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Dayasiri’s ‘pole vault’ forced upon or just ambitious?


25 July 2013 04:19 am - 0     - {{hitsCtrl.values.hits}}


United National Party (UNP) Parliamentarian Dayasiri Jayasekara is making a habit of generating headlines for controversial reasons, announcing yesterday that he would resign from Parliament and contest as chief ministerial candidate of the ruling United People’s Freedom Alliance (UPFA).
The rumour mill first went into overdrive a few weeks ago, when it was reported in the media that President Mahinda Rajapaksa raised this possibility during a meeting with his own Sri Lanka Freedom Party (SLFP) in the context of the upcoming elections to the North Western Province.

"Jayasekera’s popularity also stems from his public appearances which he manages with aplomb. He is a much sought after guest at television talk shows, an accomplished singer and was also a celebrity contestant in a reality television competition"

Rajapaksa reportedly asked his chief ministerial aspirants whether they had any objections to Jayasekara entering the fray from the SLFP and they all agreed to abide by the President’s decision. These reports were not contradicted and many thought Jayasekara’s cross-over was imminent.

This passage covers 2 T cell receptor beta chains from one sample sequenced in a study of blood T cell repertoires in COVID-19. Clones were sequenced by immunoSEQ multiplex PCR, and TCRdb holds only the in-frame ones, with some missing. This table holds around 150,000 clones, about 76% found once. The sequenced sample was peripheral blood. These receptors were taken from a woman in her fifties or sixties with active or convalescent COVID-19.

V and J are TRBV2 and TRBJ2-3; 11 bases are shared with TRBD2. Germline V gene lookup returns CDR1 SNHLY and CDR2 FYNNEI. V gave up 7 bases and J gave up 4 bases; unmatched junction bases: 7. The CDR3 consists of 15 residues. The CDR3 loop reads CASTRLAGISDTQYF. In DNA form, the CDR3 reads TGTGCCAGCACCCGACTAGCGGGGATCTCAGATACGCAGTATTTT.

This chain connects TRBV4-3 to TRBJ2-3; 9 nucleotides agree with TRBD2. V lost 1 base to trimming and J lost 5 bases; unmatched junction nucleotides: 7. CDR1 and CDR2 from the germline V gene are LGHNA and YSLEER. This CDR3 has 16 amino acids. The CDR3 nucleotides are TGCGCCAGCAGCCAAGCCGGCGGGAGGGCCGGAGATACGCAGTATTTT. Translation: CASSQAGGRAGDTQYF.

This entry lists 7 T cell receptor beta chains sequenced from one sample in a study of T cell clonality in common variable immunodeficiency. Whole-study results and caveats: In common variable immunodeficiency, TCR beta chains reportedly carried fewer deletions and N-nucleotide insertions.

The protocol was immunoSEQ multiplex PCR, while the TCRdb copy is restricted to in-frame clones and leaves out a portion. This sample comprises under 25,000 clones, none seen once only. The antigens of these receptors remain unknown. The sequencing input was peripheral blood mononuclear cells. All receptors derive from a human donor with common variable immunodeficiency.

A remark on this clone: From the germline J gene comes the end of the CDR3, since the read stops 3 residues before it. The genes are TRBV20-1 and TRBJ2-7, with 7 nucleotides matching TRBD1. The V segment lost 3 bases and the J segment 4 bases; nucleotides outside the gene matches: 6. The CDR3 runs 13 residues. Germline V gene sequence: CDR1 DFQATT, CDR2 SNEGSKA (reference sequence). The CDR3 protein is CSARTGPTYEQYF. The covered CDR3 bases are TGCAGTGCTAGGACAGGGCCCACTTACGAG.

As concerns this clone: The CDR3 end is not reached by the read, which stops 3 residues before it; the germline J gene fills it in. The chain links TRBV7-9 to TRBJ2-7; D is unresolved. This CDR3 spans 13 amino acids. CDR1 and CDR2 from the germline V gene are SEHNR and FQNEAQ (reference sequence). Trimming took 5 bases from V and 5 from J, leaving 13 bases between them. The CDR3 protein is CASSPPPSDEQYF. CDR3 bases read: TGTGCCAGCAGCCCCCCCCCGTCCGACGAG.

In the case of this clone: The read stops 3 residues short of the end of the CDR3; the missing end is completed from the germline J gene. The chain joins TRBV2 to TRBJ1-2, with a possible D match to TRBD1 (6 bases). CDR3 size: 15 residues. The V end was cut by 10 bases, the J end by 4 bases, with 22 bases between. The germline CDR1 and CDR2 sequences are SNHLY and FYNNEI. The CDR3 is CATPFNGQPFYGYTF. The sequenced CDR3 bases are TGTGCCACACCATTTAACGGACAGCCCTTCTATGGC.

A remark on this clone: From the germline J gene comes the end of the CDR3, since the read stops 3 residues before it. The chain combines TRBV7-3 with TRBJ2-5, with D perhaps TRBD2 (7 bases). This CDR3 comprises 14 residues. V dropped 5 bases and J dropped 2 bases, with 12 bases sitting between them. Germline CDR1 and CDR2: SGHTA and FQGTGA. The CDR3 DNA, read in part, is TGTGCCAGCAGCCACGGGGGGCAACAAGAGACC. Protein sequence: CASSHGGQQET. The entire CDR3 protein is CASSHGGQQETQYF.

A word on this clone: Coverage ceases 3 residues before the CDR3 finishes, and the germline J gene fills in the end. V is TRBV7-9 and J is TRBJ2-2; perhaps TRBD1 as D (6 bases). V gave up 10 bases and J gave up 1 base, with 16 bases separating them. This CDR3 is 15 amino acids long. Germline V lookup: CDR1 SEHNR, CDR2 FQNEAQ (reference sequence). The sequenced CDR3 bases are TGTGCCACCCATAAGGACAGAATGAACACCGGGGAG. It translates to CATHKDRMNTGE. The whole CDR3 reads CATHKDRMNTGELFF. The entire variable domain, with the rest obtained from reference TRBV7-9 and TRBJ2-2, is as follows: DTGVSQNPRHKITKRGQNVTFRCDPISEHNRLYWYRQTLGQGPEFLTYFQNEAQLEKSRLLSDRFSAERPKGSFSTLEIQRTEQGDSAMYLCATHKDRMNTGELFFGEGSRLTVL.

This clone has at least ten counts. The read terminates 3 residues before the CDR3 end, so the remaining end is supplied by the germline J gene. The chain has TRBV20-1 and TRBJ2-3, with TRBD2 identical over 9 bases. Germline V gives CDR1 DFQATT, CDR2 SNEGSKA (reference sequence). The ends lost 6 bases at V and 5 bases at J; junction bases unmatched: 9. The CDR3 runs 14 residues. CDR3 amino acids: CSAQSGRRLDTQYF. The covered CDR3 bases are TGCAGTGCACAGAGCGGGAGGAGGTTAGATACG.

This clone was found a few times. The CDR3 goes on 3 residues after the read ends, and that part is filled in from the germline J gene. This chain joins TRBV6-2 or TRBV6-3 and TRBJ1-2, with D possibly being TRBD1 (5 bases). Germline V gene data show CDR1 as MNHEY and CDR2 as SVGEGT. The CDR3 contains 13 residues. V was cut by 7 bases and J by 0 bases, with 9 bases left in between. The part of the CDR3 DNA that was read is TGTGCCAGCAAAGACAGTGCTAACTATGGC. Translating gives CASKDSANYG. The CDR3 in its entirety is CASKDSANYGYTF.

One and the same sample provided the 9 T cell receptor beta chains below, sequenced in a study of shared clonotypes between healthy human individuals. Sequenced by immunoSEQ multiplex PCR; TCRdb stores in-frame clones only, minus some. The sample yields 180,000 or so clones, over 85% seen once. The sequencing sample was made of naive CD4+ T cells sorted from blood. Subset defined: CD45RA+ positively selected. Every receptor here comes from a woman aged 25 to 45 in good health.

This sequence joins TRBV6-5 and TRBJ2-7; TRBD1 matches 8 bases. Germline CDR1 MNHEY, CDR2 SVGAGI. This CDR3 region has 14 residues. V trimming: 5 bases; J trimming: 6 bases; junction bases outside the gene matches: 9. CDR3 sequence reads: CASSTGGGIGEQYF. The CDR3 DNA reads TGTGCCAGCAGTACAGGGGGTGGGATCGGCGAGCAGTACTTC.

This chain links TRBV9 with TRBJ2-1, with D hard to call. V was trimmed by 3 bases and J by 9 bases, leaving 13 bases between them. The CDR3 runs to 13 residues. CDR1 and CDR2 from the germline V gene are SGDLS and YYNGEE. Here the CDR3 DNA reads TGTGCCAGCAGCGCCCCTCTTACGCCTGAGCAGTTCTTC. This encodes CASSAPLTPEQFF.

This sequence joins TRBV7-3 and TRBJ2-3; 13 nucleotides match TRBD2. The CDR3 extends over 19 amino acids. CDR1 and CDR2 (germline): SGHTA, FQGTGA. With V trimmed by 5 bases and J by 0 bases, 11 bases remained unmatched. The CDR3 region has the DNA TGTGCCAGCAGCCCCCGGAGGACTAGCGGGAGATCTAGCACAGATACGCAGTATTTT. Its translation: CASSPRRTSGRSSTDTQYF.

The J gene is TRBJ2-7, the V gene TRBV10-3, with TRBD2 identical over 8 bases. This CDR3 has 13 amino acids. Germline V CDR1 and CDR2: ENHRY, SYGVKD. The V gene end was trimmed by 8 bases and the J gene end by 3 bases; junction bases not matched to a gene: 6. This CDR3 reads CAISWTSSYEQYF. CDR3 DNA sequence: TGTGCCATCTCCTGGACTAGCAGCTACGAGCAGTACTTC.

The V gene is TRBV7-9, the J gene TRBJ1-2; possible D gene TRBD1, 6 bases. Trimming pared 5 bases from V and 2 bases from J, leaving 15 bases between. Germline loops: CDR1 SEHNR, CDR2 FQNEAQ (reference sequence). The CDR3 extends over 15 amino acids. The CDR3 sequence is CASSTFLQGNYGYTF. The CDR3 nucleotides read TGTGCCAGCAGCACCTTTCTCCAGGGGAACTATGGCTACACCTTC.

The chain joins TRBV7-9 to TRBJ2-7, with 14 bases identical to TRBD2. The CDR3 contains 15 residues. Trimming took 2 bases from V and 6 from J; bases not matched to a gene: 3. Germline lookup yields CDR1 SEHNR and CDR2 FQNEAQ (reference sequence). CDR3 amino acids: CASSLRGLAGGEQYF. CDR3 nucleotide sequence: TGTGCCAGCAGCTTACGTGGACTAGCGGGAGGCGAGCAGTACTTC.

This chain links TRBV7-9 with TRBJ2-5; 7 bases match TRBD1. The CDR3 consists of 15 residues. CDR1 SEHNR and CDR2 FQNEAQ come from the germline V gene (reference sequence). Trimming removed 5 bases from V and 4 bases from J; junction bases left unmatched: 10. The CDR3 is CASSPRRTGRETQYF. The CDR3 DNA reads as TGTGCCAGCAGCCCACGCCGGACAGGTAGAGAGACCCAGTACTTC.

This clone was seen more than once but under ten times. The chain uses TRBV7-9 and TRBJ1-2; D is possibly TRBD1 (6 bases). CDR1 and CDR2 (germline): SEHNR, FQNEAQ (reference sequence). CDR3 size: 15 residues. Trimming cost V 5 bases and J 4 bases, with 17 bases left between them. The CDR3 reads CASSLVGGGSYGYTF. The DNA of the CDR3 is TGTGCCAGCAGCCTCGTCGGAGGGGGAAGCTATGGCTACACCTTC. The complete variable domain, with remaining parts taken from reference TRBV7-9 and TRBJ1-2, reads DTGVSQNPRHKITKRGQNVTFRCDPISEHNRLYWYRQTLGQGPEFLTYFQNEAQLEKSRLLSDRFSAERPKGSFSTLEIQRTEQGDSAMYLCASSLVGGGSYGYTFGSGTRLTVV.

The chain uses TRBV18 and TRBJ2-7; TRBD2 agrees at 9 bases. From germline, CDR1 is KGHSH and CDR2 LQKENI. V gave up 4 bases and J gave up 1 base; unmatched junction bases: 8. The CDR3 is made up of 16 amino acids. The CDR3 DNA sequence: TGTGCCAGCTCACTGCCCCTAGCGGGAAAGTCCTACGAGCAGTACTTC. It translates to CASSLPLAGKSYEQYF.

If the President was attempting to create divisions within the UNP on the eve of the provincial polls, he may have succeeded. Yesterday’s announcement categorically stated that Jayasekara would not merely contest the provincial polls but that he would also be the UPFA’s chief ministerial nominee.
 It was only a few days ago, that the UNP announced that disciplinary inquiries against Jayasekara had been concluded and that he would not be penalised. Jayasekara went through a similar phase in 2012 when there was feverish speculation that he was to join the Cabinet-but that too did not happen.

Forty-four-year-old Jayasekara Pathirannahelage Dayasiri Pathmakumara Jayasekara hails from Kurunegala, and had his education at Hettipola Junior School, Harischandra College and Mayurapada Central College before entering the Law College where he qualified as an attorney.